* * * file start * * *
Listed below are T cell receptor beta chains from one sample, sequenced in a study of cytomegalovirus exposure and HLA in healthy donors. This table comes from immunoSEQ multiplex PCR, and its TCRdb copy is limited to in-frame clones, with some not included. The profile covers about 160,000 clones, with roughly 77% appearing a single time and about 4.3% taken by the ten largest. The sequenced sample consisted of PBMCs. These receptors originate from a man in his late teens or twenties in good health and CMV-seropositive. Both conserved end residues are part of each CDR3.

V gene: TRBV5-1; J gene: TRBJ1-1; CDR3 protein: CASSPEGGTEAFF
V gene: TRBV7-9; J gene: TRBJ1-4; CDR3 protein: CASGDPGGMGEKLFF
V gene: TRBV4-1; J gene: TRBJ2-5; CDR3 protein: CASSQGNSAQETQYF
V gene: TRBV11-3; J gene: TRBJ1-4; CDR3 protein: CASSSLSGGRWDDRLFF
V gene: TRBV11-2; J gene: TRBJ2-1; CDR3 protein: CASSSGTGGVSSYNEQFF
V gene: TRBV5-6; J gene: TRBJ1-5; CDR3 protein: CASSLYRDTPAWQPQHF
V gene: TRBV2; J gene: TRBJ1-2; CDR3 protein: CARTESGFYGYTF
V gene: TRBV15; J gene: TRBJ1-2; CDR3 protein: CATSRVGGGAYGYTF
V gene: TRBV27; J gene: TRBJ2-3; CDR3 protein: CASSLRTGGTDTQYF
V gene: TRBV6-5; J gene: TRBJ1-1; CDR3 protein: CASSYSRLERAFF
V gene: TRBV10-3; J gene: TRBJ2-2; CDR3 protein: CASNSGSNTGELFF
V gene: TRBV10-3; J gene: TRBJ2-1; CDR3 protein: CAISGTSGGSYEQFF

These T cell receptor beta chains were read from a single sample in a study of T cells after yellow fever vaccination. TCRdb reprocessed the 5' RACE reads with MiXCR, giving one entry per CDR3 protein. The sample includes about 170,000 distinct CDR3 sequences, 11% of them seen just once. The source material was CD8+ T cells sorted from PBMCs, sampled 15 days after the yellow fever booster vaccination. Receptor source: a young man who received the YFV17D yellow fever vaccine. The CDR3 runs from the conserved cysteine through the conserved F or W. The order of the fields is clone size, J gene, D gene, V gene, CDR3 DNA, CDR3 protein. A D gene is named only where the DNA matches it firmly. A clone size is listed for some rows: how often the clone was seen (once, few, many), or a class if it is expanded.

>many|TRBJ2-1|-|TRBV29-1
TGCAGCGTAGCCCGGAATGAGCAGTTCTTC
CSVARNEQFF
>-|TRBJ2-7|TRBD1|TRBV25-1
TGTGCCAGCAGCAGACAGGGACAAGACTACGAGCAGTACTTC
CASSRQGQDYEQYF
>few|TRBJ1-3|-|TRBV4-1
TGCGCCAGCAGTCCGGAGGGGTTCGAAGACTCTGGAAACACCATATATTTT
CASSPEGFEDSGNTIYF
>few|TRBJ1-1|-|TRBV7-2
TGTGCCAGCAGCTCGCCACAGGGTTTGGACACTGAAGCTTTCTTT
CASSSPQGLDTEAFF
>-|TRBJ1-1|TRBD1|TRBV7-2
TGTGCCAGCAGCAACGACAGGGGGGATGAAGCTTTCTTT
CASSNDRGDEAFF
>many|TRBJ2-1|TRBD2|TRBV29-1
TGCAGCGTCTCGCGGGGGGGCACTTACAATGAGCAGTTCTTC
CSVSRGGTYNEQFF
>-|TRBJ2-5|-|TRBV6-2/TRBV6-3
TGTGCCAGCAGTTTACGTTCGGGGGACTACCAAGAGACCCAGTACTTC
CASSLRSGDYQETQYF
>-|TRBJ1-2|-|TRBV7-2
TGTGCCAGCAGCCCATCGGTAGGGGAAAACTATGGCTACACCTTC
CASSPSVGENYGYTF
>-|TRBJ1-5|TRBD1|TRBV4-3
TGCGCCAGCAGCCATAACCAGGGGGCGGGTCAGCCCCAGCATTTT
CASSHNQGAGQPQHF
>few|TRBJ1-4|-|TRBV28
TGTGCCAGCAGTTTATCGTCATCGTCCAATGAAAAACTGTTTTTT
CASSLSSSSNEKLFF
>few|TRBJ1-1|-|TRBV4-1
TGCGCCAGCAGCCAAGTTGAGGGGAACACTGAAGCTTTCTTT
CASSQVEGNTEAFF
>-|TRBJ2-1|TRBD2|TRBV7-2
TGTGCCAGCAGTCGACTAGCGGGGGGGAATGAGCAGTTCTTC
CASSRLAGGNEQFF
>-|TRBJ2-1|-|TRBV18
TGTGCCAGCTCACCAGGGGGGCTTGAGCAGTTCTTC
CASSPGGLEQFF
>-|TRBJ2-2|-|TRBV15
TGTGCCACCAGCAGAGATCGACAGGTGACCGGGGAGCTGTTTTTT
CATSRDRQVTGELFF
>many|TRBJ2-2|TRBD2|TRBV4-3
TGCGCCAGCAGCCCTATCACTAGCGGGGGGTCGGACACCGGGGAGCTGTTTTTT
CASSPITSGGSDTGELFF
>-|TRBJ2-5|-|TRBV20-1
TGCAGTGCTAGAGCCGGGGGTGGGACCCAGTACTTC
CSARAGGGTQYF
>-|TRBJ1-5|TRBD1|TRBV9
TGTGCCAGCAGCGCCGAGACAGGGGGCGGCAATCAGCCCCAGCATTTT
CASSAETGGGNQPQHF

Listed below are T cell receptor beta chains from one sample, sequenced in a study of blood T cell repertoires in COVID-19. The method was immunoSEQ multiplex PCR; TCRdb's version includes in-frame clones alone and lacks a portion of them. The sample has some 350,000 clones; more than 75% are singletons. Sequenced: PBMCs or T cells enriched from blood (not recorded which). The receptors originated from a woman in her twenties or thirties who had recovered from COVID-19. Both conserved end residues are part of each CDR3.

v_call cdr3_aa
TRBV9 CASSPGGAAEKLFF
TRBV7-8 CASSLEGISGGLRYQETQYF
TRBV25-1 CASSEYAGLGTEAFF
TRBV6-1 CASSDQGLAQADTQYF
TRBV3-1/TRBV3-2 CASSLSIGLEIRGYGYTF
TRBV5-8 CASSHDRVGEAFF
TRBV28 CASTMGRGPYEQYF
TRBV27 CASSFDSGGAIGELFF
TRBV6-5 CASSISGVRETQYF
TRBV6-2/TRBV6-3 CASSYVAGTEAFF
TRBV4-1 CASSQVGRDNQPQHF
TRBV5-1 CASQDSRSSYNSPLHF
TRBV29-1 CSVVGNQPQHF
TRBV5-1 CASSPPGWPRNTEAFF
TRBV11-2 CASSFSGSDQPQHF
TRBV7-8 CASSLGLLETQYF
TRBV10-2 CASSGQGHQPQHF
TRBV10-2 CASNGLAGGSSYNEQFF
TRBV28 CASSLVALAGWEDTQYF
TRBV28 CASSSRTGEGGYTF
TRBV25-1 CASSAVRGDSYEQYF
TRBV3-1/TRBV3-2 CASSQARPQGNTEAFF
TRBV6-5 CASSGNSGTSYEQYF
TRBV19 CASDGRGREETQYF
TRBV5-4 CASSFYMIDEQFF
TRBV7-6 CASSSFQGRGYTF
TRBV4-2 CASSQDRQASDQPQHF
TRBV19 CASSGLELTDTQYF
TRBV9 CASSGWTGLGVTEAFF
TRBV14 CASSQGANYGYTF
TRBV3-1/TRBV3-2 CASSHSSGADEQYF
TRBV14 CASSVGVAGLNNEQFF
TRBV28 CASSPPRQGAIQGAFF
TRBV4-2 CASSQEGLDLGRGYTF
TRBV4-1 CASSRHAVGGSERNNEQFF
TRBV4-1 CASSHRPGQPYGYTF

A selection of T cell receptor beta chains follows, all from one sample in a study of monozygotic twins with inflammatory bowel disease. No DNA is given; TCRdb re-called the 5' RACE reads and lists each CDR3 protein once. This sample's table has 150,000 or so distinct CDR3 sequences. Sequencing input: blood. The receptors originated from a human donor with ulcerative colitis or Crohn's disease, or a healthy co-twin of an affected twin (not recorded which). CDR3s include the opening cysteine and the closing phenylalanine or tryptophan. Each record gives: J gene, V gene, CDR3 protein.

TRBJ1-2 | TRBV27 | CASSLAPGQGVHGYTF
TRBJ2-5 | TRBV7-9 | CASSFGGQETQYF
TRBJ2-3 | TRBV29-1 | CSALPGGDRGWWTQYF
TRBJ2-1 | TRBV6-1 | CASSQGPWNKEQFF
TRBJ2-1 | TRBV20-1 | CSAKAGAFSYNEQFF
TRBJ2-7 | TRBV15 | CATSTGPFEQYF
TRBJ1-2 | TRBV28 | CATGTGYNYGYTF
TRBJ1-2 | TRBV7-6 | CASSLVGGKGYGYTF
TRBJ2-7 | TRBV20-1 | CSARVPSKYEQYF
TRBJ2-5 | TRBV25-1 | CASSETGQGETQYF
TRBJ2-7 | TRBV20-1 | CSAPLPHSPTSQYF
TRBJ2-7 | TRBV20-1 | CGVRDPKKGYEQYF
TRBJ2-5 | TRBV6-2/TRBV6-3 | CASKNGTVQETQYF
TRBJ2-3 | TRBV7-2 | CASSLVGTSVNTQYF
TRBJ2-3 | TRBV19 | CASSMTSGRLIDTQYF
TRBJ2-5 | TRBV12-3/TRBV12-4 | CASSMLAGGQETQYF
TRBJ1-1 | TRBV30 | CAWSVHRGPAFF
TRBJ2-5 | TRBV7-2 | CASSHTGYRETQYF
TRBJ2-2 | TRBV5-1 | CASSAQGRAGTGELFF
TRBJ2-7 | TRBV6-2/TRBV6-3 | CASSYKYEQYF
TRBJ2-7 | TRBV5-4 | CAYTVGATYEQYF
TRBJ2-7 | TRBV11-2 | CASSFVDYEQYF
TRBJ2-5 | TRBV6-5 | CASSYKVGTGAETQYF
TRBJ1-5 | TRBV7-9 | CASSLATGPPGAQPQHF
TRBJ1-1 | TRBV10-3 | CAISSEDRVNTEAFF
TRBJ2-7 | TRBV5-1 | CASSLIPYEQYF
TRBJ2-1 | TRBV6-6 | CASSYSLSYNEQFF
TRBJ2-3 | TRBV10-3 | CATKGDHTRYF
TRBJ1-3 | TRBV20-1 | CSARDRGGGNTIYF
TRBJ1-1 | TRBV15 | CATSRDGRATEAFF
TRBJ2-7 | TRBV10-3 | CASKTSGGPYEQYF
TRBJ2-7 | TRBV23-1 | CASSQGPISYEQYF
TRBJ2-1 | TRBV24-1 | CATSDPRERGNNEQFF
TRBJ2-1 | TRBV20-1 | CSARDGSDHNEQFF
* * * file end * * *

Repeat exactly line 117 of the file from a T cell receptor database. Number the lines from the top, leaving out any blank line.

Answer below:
TRBJ2-5 | TRBV6-2/TRBV6-3 | CASKNGTVQETQYF